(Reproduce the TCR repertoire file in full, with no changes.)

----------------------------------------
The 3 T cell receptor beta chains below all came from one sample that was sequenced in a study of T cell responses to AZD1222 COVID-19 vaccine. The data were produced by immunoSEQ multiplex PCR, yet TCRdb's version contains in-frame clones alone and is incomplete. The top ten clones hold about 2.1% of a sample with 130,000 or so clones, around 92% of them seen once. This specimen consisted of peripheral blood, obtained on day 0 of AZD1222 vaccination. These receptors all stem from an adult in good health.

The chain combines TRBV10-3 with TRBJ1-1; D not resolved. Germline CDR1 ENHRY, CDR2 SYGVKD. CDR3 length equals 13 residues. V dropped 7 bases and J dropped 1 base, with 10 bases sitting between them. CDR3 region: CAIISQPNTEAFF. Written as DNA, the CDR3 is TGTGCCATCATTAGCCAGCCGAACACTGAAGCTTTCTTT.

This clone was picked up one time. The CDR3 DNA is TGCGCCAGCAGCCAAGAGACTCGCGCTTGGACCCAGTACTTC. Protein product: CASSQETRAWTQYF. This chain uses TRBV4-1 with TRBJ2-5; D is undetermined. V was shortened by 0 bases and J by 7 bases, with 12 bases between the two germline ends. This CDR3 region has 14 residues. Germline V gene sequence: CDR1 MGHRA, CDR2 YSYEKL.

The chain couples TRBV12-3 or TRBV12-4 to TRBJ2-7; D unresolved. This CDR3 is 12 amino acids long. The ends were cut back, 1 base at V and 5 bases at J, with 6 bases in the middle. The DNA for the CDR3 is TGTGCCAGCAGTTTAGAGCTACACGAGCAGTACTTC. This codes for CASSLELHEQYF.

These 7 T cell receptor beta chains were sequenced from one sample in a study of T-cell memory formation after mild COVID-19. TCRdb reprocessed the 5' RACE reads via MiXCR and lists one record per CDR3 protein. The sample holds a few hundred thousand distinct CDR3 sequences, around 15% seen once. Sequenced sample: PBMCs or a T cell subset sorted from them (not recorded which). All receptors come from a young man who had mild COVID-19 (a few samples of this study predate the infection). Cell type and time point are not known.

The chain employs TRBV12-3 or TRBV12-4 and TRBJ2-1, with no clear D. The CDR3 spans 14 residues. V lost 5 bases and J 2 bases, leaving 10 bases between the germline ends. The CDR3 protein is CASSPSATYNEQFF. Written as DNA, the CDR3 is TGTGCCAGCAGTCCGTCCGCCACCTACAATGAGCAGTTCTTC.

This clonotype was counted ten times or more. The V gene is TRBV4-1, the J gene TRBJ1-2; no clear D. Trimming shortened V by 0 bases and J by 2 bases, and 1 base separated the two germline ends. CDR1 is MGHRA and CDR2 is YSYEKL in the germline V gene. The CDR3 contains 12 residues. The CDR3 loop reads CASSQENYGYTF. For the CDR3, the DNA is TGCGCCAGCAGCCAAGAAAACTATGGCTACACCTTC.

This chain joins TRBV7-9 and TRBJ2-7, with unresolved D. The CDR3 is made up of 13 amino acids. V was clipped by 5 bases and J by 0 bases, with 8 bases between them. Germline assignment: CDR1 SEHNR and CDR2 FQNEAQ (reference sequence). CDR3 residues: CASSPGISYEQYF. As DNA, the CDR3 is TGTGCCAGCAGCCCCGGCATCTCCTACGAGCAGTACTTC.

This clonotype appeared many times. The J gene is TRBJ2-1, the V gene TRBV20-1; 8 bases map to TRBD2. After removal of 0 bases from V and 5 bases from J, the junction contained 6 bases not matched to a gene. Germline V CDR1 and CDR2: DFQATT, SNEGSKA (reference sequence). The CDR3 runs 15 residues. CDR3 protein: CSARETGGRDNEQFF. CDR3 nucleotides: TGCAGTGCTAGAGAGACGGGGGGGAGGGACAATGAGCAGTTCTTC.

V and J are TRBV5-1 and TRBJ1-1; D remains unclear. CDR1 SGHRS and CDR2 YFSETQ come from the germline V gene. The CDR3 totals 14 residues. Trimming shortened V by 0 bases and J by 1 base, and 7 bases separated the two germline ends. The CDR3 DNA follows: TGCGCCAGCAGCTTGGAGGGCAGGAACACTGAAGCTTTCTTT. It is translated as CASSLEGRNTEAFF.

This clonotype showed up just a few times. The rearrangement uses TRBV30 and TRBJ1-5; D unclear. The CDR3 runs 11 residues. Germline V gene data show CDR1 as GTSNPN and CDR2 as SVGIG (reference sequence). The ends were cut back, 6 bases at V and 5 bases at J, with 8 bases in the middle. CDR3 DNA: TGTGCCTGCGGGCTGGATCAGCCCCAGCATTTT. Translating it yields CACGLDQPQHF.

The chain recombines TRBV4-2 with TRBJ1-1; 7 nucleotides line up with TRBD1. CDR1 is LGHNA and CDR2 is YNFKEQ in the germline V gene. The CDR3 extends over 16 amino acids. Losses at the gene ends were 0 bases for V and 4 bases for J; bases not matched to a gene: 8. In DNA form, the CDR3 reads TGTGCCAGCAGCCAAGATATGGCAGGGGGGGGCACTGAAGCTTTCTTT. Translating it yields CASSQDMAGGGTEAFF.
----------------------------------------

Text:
The 3 T cell receptor beta chains below all came from one sample that was sequenced in a study of T cell responses to AZD1222 COVID-19 vaccine. The data were produced by immunoSEQ multiplex PCR, yet TCRdb's version contains in-frame clones alone and is incomplete. The top ten clones hold about 2.1% of a sample with 130,000 or so clones, around 92% of them seen once. This specimen consisted of peripheral blood, obtained on day 0 of AZD1222 vaccination. These receptors all stem from an adult in good health.

The chain combines TRBV10-3 with TRBJ1-1; D not resolved. Germline CDR1 ENHRY, CDR2 SYGVKD. CDR3 length equals 13 residues. V dropped 7 bases and J dropped 1 base, with 10 bases sitting between them. CDR3 region: CAIISQPNTEAFF. Written as DNA, the CDR3 is TGTGCCATCATTAGCCAGCCGAACACTGAAGCTTTCTTT.

This clone was picked up one time. The CDR3 DNA is TGCGCCAGCAGCCAAGAGACTCGCGCTTGGACCCAGTACTTC. Protein product: CASSQETRAWTQYF. This chain uses TRBV4-1 with TRBJ2-5; D is undetermined. V was shortened by 0 bases and J by 7 bases, with 12 bases between the two germline ends. This CDR3 region has 14 residues. Germline V gene sequence: CDR1 MGHRA, CDR2 YSYEKL.

The chain couples TRBV12-3 or TRBV12-4 to TRBJ2-7; D unresolved. This CDR3 is 12 amino acids long. The ends were cut back, 1 base at V and 5 bases at J, with 6 bases in the middle. The DNA for the CDR3 is TGTGCCAGCAGTTTAGAGCTACACGAGCAGTACTTC. This codes for CASSLELHEQYF.

These 7 T cell receptor beta chains were sequenced from one sample in a study of T-cell memory formation after mild COVID-19. TCRdb reprocessed the 5' RACE reads via MiXCR and lists one record per CDR3 protein. The sample holds a few hundred thousand distinct CDR3 sequences, around 15% seen once. Sequenced sample: PBMCs or a T cell subset sorted from them (not recorded which). All receptors come from a young man who had mild COVID-19 (a few samples of this study predate the infection). Cell type and time point are not known.

The chain employs TRBV12-3 or TRBV12-4 and TRBJ2-1, with no clear D. The CDR3 spans 14 residues. V lost 5 bases and J 2 bases, leaving 10 bases between the germline ends. The CDR3 protein is CASSPSATYNEQFF. Written as DNA, the CDR3 is TGTGCCAGCAGTCCGTCCGCCACCTACAATGAGCAGTTCTTC.

This clonotype was counted ten times or more. The V gene is TRBV4-1, the J gene TRBJ1-2; no clear D. Trimming shortened V by 0 bases and J by 2 bases, and 1 base separated the two germline ends. CDR1 is MGHRA and CDR2 is YSYEKL in the germline V gene. The CDR3 contains 12 residues. The CDR3 loop reads CASSQENYGYTF. For the CDR3, the DNA is TGCGCCAGCAGCCAAGAAAACTATGGCTACACCTTC.

This chain joins TRBV7-9 and TRBJ2-7, with unresolved D. The CDR3 is made up of 13 amino acids. V was clipped by 5 bases and J by 0 bases, with 8 bases between them. Germline assignment: CDR1 SEHNR and CDR2 FQNEAQ (reference sequence). CDR3 residues: CASSPGISYEQYF. As DNA, the CDR3 is TGTGCCAGCAGCCCCGGCATCTCCTACGAGCAGTACTTC.

This clonotype appeared many times. The J gene is TRBJ2-1, the V gene TRBV20-1; 8 bases map to TRBD2. After removal of 0 bases from V and 5 bases from J, the junction contained 6 bases not matched to a gene. Germline V CDR1 and CDR2: DFQATT, SNEGSKA (reference sequence). The CDR3 runs 15 residues. CDR3 protein: CSARETGGRDNEQFF. CDR3 nucleotides: TGCAGTGCTAGAGAGACGGGGGGGAGGGACAATGAGCAGTTCTTC.

V and J are TRBV5-1 and TRBJ1-1; D remains unclear. CDR1 SGHRS and CDR2 YFSETQ come from the germline V gene. The CDR3 totals 14 residues. Trimming shortened V by 0 bases and J by 1 base, and 7 bases separated the two germline ends. The CDR3 DNA follows: TGCGCCAGCAGCTTGGAGGGCAGGAACACTGAAGCTTTCTTT. It is translated as CASSLEGRNTEAFF.

This clonotype showed up just a few times. The rearrangement uses TRBV30 and TRBJ1-5; D unclear. The CDR3 runs 11 residues. Germline V gene data show CDR1 as GTSNPN and CDR2 as SVGIG (reference sequence). The ends were cut back, 6 bases at V and 5 bases at J, with 8 bases in the middle. CDR3 DNA: TGTGCCTGCGGGCTGGATCAGCCCCAGCATTTT. Translating it yields CACGLDQPQHF.

The chain recombines TRBV4-2 with TRBJ1-1; 7 nucleotides line up with TRBD1. CDR1 is LGHNA and CDR2 is YNFKEQ in the germline V gene. The CDR3 extends over 16 amino acids. Losses at the gene ends were 0 bases for V and 4 bases for J; bases not matched to a gene: 8. In DNA form, the CDR3 reads TGTGCCAGCAGCCAAGATATGGCAGGGGGGGGCACTGAAGCTTTCTTT. Translating it yields CASSQDMAGGGTEAFF.